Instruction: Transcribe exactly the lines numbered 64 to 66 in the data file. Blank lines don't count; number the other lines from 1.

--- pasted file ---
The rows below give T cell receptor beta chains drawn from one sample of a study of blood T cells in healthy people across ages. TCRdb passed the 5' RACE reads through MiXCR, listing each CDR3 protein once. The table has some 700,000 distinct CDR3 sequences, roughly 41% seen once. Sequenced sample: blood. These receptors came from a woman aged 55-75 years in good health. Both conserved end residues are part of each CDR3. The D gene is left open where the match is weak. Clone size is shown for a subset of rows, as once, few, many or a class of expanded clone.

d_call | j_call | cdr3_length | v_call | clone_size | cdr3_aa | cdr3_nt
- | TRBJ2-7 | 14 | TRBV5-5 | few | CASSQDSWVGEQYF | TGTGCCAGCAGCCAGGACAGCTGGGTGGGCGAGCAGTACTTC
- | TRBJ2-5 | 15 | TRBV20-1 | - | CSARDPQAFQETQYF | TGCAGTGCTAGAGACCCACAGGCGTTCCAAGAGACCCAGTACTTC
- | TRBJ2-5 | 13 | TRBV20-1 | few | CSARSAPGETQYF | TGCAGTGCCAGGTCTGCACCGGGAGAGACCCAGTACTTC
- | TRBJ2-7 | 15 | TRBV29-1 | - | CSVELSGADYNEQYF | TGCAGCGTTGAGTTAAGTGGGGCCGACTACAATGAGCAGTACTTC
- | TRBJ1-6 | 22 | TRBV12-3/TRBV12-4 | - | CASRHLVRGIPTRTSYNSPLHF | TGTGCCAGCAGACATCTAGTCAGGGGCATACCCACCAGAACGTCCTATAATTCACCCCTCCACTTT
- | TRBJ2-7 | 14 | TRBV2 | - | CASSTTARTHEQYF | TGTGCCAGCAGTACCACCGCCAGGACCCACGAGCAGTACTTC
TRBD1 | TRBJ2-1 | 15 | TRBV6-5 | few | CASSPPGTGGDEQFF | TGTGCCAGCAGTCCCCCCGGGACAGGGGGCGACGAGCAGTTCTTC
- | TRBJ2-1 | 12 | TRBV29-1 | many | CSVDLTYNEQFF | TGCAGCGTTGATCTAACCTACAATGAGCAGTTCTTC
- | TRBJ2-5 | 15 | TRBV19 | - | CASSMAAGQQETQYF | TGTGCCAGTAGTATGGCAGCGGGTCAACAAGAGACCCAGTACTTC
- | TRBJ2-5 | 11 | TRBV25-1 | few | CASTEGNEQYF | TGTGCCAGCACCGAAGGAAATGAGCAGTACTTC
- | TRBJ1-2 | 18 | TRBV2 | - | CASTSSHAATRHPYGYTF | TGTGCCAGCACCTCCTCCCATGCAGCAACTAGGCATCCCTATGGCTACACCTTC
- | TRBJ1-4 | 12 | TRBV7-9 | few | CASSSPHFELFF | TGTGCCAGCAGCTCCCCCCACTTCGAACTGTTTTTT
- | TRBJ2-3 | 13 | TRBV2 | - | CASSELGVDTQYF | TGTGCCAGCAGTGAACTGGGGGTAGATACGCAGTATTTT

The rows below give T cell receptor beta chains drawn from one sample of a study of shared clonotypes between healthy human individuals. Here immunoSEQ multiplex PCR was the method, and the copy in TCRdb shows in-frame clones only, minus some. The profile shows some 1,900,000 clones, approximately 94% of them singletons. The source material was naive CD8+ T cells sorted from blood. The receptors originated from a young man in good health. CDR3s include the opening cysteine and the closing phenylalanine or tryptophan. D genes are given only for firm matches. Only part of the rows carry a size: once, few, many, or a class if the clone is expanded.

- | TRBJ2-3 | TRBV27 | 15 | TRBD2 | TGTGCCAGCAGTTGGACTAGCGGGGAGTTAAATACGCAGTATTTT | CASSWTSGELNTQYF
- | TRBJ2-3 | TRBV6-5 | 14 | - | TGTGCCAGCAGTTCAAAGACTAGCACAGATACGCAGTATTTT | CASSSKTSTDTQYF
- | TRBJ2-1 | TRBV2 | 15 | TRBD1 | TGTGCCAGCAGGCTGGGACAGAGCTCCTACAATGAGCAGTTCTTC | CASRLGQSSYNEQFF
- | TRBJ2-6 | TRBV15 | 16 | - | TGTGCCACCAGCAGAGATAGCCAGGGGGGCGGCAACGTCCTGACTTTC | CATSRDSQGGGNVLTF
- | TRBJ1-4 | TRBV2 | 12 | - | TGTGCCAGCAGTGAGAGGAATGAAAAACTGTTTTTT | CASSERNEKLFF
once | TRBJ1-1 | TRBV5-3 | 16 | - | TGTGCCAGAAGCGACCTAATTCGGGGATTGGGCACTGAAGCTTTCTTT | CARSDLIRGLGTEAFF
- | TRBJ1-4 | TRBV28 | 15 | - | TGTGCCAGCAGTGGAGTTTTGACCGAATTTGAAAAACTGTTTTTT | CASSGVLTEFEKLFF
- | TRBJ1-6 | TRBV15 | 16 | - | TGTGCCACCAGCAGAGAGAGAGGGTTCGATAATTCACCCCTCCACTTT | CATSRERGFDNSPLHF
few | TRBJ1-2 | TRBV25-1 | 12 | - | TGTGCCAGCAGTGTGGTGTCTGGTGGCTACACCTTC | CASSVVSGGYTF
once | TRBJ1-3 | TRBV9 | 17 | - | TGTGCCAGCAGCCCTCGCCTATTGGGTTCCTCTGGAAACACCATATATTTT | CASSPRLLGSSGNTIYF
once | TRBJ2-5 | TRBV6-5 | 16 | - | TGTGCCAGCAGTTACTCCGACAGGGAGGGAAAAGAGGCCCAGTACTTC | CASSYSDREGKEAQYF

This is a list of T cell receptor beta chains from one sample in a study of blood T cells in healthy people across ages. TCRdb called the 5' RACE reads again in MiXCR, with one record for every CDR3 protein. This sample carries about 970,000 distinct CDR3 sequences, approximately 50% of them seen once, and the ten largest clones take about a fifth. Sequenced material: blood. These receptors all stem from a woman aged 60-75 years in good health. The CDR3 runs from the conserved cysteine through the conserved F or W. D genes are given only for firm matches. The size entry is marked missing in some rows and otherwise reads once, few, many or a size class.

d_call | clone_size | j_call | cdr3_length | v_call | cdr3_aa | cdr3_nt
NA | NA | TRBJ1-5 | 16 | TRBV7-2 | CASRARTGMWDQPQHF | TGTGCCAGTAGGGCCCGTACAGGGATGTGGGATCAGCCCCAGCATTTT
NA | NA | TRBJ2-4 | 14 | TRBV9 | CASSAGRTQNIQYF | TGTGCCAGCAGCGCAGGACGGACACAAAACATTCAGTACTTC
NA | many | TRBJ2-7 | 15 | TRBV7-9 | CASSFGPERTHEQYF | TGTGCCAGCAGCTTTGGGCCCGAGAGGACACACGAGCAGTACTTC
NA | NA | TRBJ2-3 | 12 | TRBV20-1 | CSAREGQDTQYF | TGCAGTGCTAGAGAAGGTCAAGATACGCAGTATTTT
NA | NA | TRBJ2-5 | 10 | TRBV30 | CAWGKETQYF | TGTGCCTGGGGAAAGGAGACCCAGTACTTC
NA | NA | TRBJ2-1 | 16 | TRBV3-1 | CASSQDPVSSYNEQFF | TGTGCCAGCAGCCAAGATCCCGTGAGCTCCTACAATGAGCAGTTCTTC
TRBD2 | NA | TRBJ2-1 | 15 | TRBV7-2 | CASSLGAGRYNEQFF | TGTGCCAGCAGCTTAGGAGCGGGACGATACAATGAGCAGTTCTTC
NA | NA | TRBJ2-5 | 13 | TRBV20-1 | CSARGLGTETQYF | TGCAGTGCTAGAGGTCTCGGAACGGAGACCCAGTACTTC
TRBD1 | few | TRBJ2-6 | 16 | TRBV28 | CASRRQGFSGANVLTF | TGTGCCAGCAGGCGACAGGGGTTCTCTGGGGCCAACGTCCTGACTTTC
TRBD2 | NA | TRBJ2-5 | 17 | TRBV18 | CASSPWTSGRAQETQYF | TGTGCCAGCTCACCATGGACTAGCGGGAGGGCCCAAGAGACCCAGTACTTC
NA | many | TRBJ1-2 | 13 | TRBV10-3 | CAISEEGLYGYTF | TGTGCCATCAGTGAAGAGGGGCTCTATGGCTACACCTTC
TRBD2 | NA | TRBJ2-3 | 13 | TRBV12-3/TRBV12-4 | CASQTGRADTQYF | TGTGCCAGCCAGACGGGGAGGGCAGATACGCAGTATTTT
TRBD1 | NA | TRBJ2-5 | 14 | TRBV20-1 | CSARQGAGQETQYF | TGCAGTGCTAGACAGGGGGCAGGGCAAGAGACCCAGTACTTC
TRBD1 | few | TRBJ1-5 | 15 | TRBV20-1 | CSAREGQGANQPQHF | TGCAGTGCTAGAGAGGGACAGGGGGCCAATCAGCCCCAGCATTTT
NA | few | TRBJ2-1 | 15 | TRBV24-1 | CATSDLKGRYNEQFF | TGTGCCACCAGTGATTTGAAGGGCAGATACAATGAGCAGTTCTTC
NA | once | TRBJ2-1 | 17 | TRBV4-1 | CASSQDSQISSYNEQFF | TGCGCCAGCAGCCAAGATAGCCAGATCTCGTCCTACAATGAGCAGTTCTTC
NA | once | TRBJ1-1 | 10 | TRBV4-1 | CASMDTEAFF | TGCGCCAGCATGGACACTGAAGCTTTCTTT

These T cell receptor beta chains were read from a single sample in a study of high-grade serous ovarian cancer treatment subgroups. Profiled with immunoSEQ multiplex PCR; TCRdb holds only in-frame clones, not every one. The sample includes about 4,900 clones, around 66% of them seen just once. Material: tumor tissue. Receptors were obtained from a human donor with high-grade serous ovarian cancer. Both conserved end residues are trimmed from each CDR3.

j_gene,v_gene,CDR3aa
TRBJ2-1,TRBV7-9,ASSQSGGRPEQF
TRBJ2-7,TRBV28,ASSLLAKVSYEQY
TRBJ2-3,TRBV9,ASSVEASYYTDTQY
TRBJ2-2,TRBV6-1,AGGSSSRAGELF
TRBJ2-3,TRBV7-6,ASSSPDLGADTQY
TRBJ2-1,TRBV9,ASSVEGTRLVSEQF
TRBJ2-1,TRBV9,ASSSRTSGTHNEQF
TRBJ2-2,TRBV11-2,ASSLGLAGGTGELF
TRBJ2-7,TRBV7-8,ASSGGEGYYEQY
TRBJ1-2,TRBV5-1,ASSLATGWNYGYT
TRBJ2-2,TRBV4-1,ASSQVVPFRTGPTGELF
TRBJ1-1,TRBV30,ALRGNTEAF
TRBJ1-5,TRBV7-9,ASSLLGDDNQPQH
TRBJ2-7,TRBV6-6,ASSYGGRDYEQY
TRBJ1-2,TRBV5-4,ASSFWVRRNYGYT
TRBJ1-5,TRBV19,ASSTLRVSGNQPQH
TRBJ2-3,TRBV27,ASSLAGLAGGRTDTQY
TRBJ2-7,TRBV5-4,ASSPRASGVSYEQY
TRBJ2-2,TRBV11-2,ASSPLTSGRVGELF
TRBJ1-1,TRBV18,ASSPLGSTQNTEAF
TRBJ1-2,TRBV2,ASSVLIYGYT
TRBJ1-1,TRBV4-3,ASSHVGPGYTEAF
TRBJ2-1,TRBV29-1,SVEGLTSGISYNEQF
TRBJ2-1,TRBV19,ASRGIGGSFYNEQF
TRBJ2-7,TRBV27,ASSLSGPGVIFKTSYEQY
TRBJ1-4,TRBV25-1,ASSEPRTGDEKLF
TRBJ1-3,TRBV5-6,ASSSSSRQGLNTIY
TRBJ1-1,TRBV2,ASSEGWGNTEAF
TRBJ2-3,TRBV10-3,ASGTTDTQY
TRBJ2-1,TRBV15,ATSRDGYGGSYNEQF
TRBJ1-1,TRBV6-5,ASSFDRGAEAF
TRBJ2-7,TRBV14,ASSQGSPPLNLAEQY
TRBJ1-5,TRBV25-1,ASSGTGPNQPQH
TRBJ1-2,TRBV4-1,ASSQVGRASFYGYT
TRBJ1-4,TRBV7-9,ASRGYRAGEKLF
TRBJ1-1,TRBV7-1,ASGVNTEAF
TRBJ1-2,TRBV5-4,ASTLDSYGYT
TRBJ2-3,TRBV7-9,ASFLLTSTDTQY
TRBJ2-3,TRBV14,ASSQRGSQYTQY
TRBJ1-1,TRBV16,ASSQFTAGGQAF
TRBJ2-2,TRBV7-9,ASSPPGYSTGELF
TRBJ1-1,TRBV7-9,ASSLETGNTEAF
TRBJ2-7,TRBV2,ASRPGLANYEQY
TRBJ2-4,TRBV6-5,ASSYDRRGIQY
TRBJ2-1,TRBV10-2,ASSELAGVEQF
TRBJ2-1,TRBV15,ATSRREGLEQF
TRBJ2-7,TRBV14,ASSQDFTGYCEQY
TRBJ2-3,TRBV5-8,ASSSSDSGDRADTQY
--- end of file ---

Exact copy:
TRBJ1-5,TRBV19,ASSTLRVSGNQPQH
TRBJ2-3,TRBV27,ASSLAGLAGGRTDTQY
TRBJ2-7,TRBV5-4,ASSPRASGVSYEQY